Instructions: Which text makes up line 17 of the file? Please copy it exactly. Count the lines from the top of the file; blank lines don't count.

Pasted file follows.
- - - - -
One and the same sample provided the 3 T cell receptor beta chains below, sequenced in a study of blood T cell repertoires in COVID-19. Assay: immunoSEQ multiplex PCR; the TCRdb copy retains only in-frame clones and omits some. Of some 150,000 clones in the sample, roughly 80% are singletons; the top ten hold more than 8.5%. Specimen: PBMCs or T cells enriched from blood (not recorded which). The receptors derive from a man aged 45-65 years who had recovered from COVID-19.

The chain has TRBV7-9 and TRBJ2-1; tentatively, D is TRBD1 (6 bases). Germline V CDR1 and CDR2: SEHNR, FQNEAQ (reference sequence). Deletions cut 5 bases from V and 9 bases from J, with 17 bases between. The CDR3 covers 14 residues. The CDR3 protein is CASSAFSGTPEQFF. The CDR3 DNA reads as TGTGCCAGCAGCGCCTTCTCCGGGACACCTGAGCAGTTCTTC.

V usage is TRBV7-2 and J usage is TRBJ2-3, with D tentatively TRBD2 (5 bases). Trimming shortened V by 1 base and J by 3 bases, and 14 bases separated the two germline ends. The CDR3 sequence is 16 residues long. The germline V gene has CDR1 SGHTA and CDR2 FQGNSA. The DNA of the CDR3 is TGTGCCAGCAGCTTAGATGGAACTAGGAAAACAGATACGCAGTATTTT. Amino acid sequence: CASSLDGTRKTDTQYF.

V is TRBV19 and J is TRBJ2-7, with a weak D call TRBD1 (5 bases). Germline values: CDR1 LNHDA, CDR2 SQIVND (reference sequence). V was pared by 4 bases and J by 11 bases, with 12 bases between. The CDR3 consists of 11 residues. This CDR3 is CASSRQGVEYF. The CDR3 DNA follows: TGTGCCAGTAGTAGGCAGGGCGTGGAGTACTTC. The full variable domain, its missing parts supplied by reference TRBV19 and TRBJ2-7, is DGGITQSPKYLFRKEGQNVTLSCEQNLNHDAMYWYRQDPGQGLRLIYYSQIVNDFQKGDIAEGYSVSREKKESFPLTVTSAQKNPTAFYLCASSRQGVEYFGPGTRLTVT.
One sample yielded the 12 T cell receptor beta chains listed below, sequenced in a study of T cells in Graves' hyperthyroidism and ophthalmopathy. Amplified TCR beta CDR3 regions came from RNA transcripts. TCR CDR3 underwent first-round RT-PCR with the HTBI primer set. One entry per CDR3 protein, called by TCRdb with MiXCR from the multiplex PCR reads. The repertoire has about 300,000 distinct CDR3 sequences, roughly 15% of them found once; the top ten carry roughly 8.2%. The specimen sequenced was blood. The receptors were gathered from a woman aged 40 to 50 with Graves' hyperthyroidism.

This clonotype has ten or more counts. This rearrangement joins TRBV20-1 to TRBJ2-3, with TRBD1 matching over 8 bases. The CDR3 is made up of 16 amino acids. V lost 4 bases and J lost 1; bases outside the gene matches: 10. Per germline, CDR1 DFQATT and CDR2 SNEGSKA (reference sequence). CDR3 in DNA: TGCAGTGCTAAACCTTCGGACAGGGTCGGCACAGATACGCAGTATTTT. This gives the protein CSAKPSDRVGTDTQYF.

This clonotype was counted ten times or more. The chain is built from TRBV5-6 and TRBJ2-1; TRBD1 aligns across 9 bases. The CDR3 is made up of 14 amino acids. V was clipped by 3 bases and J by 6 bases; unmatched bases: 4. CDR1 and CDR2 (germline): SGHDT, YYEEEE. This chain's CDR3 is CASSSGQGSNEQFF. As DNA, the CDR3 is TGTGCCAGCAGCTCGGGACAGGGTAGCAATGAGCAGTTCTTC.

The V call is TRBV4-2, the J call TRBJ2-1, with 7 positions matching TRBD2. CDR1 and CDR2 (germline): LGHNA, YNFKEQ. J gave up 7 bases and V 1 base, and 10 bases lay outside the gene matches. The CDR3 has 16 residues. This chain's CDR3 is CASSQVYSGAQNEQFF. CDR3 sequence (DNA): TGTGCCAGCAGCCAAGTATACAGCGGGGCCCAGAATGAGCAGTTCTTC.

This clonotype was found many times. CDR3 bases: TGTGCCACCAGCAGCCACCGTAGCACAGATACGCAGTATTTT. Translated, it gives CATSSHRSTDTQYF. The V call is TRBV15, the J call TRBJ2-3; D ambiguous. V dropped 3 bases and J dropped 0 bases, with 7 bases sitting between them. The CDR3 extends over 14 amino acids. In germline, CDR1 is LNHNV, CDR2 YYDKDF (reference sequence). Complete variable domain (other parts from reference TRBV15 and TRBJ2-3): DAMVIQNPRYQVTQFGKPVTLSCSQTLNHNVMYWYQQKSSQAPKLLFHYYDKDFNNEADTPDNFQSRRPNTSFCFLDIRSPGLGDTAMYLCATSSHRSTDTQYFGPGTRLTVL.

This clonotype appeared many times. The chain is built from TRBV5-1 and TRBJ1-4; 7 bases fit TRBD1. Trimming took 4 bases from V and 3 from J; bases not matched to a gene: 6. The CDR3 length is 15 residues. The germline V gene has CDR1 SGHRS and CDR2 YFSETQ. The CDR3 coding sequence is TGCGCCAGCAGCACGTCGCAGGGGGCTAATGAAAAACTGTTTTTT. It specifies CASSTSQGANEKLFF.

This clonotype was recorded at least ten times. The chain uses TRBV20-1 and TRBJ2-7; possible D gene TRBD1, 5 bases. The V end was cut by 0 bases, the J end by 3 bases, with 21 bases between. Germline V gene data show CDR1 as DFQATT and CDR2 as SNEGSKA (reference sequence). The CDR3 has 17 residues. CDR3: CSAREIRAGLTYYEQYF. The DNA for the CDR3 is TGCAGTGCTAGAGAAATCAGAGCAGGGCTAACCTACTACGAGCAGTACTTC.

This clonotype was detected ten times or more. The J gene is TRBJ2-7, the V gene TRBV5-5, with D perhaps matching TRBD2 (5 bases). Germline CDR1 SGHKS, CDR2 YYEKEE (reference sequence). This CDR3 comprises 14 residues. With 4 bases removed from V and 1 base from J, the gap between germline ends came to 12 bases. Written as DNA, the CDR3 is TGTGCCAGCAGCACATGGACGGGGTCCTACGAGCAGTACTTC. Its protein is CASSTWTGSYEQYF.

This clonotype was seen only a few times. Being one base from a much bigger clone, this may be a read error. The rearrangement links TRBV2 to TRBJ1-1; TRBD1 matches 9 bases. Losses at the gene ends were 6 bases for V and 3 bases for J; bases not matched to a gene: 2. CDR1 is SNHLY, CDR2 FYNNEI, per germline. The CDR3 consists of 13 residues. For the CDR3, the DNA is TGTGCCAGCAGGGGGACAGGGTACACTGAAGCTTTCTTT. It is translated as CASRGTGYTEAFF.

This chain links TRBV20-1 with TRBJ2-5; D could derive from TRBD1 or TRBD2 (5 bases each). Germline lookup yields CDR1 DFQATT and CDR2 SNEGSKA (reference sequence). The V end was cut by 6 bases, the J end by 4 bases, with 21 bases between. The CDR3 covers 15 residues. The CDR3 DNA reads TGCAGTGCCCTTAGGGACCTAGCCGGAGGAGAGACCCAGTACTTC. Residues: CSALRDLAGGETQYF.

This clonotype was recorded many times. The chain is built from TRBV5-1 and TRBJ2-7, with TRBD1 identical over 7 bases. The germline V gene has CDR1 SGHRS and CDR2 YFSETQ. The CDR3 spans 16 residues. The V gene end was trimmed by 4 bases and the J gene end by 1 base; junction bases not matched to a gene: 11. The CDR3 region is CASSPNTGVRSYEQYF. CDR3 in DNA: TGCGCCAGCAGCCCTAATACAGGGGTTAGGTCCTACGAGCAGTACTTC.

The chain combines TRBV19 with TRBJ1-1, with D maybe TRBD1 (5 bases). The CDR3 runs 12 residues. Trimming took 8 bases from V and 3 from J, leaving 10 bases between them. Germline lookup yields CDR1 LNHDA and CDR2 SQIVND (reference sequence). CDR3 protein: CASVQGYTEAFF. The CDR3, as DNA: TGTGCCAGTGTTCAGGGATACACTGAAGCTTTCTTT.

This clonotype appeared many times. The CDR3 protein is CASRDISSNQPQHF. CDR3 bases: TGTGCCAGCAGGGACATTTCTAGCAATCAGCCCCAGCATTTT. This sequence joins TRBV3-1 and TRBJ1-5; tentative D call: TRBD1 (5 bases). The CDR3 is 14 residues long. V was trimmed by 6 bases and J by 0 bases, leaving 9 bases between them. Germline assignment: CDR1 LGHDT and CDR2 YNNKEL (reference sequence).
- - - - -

This clonotype appeared many times. The CDR3 protein is CASRDISSNQPQHF. CDR3 bases: TGTGCCAGCAGGGACATTTCTAGCAATCAGCCCCAGCATTTT. This sequence joins TRBV3-1 and TRBJ1-5; tentative D call: TRBD1 (5 bases). The CDR3 is 14 residues long. V was trimmed by 6 bases and J by 0 bases, leaving 9 bases between them. Germline assignment: CDR1 LGHDT and CDR2 YNNKEL (reference sequence).